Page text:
Robles and janson used loop detectors to collect the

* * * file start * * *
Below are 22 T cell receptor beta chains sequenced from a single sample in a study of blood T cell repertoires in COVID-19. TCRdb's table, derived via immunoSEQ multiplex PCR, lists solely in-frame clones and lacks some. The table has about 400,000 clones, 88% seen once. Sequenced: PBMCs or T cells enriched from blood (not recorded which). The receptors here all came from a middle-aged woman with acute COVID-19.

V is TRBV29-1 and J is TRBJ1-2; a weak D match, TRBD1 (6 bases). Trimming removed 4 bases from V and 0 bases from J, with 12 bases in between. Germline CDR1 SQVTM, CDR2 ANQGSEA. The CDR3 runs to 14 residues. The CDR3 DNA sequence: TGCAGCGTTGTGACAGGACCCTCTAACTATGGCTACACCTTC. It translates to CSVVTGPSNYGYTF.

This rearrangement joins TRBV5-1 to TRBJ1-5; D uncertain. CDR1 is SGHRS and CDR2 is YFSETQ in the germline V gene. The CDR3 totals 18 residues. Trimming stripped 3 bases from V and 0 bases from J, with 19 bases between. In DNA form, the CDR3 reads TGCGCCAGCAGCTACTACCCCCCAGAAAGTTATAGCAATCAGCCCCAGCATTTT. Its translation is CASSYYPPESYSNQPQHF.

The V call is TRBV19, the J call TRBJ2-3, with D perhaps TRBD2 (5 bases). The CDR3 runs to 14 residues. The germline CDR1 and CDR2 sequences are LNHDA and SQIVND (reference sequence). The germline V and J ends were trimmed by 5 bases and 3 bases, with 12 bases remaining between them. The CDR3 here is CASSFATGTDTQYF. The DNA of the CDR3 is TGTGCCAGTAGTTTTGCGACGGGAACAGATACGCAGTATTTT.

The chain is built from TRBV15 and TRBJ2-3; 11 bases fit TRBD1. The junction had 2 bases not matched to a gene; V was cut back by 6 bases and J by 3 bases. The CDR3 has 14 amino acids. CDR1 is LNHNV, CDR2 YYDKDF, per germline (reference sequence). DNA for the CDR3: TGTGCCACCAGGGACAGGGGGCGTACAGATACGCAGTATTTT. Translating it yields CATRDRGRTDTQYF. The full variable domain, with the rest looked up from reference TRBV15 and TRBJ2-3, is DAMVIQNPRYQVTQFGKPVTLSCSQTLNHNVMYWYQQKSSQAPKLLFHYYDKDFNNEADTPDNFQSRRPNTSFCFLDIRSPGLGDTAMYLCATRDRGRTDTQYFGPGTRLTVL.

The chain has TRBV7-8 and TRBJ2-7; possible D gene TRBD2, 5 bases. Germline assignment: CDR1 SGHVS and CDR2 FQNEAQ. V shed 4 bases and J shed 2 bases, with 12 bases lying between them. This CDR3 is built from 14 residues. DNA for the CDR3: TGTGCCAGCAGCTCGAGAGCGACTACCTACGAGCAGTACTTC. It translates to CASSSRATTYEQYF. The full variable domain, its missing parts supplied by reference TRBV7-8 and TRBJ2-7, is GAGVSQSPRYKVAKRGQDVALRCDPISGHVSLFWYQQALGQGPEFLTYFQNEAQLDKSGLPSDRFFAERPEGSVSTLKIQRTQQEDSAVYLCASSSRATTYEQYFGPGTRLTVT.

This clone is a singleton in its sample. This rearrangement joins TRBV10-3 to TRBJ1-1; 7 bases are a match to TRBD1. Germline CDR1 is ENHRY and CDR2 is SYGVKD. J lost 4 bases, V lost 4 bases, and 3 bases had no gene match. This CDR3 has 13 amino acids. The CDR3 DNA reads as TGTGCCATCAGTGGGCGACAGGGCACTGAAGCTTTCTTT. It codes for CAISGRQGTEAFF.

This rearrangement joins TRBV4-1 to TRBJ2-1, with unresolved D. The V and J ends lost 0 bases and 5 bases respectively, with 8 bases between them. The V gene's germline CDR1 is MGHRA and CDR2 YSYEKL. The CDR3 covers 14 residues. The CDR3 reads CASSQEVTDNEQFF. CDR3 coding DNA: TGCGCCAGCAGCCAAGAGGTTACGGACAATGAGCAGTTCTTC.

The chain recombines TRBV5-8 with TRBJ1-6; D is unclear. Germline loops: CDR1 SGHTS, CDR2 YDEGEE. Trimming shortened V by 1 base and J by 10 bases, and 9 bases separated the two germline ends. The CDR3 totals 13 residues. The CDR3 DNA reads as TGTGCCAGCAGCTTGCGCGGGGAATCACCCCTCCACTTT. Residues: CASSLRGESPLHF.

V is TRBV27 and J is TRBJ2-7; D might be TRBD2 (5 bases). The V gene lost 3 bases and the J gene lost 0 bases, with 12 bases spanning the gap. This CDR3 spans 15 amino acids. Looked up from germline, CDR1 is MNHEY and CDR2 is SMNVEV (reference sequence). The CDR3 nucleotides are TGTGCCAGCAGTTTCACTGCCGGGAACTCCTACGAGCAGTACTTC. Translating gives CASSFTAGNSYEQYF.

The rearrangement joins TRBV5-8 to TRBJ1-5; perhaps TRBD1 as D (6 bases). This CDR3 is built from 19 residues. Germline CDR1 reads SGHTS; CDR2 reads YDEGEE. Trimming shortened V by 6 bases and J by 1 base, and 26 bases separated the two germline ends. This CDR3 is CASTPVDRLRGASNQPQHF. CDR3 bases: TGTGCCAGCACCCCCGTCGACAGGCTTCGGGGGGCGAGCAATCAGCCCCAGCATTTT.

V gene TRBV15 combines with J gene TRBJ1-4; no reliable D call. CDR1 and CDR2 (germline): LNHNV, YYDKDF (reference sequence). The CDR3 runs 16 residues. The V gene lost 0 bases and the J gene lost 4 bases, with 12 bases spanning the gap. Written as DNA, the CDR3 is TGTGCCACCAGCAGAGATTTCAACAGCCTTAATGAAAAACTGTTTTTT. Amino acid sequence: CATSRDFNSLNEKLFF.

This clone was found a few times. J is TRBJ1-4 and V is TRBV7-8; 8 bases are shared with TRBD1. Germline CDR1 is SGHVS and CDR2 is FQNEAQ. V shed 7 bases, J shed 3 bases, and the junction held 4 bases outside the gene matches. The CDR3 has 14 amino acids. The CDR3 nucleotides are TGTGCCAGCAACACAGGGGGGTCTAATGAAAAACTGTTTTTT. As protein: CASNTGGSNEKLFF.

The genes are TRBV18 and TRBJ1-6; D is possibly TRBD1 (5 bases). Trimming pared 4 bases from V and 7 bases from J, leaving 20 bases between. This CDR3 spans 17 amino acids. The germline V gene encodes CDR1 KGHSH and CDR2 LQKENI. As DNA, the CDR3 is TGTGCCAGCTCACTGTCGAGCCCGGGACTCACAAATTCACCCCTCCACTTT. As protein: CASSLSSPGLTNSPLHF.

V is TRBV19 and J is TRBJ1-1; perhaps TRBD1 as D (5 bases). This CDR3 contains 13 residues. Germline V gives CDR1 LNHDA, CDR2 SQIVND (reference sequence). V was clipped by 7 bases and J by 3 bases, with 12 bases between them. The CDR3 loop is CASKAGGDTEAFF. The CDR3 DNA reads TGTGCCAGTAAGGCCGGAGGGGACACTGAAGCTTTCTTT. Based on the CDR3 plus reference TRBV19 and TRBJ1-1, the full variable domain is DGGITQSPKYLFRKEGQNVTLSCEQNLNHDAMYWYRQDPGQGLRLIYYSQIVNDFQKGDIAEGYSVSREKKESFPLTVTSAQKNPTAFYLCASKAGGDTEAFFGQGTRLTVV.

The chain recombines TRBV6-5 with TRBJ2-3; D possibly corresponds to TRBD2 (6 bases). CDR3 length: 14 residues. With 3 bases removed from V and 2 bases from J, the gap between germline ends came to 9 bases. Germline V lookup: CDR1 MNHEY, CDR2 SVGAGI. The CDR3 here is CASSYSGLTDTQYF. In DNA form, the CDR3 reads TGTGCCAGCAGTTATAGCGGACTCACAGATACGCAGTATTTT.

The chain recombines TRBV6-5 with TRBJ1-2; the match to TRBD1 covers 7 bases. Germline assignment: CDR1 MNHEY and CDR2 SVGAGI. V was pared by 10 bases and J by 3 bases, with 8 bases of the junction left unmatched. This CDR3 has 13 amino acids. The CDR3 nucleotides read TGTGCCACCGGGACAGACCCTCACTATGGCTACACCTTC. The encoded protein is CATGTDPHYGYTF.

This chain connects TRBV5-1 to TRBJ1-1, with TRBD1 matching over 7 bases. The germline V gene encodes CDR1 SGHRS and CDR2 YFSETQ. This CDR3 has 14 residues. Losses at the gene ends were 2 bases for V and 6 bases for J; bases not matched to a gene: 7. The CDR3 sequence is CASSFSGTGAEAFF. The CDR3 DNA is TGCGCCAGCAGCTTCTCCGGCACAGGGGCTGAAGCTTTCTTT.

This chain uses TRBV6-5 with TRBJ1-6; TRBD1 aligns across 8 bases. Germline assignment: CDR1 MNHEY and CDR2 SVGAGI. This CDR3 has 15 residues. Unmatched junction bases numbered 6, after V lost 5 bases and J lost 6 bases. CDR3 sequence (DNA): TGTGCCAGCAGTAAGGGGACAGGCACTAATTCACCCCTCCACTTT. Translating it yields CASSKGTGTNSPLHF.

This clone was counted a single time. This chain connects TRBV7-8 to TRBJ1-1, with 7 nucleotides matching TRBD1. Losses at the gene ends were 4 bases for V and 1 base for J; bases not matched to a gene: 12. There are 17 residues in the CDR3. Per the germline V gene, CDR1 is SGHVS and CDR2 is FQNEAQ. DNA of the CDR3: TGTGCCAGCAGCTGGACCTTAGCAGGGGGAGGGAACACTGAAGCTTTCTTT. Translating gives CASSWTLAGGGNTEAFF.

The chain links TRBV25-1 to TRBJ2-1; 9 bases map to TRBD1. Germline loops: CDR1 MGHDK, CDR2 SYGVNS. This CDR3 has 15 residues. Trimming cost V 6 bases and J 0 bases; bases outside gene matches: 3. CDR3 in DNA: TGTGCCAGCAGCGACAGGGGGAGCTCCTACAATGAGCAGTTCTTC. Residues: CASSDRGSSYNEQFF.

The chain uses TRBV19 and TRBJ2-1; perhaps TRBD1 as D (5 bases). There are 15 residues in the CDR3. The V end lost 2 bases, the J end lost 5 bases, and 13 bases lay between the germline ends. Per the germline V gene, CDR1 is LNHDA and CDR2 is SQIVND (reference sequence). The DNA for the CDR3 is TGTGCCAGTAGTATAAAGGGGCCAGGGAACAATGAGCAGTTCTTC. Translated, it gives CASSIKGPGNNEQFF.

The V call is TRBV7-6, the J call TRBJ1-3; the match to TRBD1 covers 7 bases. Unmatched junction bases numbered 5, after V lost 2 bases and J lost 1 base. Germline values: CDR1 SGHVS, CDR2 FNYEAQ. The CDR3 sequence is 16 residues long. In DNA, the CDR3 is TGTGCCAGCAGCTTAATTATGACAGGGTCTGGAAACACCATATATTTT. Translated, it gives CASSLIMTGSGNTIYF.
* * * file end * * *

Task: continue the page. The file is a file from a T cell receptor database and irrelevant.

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Unformatted text preview: collected data and developed configuration they simulated the traffic flow at I 25/HOV corridor. Using the DYMOD they simulated lane-blocking accidents and estimated the accident delays. The study showed that the simulation of 11 incidents provide an advantage to plan alternative routes for accidents and reduce delay times. In addition, the authors concluded that DYMOD could be used for planning traffic during construction projects. Schonfeld and Chien [13] developed a model to find the optimal work zone lengths for two- lane highways. They explain that highway maintenance is very expensive and the delay costs of users can actually exceed the maintenance expenditures by highway agencies. If flow exceeds the capacity of the open lanes, the n queues start forming, which increases travel times and resulting user costs. Schonfeld and Chien also note that the increase in average travel time is also proportional to the length of the work zone. As a general rule, longer work zones cause longer user delays. The study also indicates that agencies have tried to develop guidelines for sizing zones but better guidelines must be created to effectively integrate agency and user goals. Benz, Fenno, and Voigt [14] analyzed the advantages of traffic modeling in reconstruction projects. They analyzed the I-45 Pierce Elevated reconstruction in Houston. At the start of construction project the alternatives are analyzed to finish the project at minimum time. They used macroscopic simulatio n model FREFLO, a component of the CORFLO simulation model to analyze the construction zone. The alternatives are analyzed for weekdays and weekends and the results are used to determine the liquidated damage costs to be placed on the contractor. During the construction project the data are collected for evaluating and identifying the bottlenecks in the traffic. The collected data showed that there was not much traffic delays and increase on the travel time of the customers. The identification of the routes and phases in 12 the construction project before the construction started helped to prevent bottlenecks and delays. 2.2 Work Zone Simulation Program Results Evaluation Studies Rao and Owen [15] proposed a multistage validation procedure for the high- fidelity traffic simulation models. The multistage validation procedure is consisted of two approaches; conceptual validation and operational validation. In conceptual validation, model survey and model walkthrough methods are applied to the model. The operational validation is divided into two stages. The first one is qualitative approach, in which performance measures are compared graphically and by animation. The second approach is the quantitative approach. The first test in quantitative approach is comparing two means; the second test is the non-parametric approach in which Kolmogorov-Smirnov test, two dimensional two sample test, and one sample t-test are applied; the third test is the parametric approach, in which error analysis using autoregressive- integrated-movingaverage (ARIMA) is performed. The proposed analysis approach provides higher confidence level in the validation of simulation models. Rouphail and Tiwari [16] state that estimating capacity and level of service (LOS) at freeway construction zones is essential for the planning and scheduling of work zone traffic control. They conclude that traffic speed through a lane closure depends on the following features. Geometric features such as lane configuration, grades, curves, lane width, lateral clearance, sight distance, and proximity to ramps. Traffic features such as flow rates and (heavy) truck occurrence. Traffic control features such as signing, arrow 13 boards, and flaggermen. Work activity features such as location, crew size, equipment type noise, dust, and length of work zone. Carr [17] presents a model for predicting the Construction Congestion Cost (CO3 ) associated with work zones. He states that three types of delays can be present at work zones. The first one is the speed delays, which is the difference in time to travel through the work zone before and after the construction. The second one is the backup delays, which is the time that vehicles must wait to enter the work zo ne because of the reduced capacity within the area. The work zone delay is the sum of these two delay types. And the last one is the diversion delay, which is the difference in time to travel another path around the work zone. The presented model by Carr calculates these different kinds of delays, which can be observed at work zones. Carter, Rakha, and Van Aerde [18] analyzed the differences in traffic flow measures between freeway lanes. The main cause of the variability between the lanes is the requirement for passing to the left lane for faster vehicles and slower vehicles stay on the right lane. Another source of this variability is the presence of trucks. And the third factor causing the variability in the traffic flow between the lanes is the...
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